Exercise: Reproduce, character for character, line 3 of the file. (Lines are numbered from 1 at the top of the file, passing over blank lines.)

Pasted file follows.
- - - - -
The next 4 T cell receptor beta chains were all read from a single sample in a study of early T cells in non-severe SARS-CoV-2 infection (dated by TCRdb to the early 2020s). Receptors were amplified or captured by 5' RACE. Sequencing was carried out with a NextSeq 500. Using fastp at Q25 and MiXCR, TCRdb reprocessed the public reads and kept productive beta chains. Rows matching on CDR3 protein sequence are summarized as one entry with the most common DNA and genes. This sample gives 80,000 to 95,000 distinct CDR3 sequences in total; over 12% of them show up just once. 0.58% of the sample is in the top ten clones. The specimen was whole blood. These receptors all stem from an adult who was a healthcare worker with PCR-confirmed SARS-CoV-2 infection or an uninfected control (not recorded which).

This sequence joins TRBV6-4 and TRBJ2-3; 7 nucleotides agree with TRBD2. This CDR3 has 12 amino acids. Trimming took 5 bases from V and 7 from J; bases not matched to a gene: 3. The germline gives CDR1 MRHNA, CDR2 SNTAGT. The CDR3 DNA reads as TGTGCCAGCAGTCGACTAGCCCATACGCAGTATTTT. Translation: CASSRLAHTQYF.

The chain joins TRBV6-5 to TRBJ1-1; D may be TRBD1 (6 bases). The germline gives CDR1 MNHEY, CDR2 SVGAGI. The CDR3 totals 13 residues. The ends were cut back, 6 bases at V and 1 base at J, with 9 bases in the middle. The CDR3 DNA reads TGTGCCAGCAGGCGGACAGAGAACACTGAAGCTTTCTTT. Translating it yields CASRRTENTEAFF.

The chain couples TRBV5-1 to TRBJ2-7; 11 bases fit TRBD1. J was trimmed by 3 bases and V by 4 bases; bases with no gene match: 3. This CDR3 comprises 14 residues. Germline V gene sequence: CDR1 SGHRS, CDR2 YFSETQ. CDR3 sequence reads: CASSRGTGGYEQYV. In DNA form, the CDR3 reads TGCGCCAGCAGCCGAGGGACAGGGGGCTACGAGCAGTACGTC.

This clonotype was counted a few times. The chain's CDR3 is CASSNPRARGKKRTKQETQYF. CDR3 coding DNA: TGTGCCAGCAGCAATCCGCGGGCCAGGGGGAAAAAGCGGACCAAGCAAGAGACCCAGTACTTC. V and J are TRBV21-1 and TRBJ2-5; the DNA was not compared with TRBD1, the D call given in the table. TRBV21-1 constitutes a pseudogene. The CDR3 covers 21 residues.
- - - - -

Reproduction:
The chain joins TRBV6-5 to TRBJ1-1; D may be TRBD1 (6 bases). The germline gives CDR1 MNHEY, CDR2 SVGAGI. The CDR3 totals 13 residues. The ends were cut back, 6 bases at V and 1 base at J, with 9 bases in the middle. The CDR3 DNA reads TGTGCCAGCAGGCGGACAGAGAACACTGAAGCTTTCTTT. Translating it yields CASRRTENTEAFF.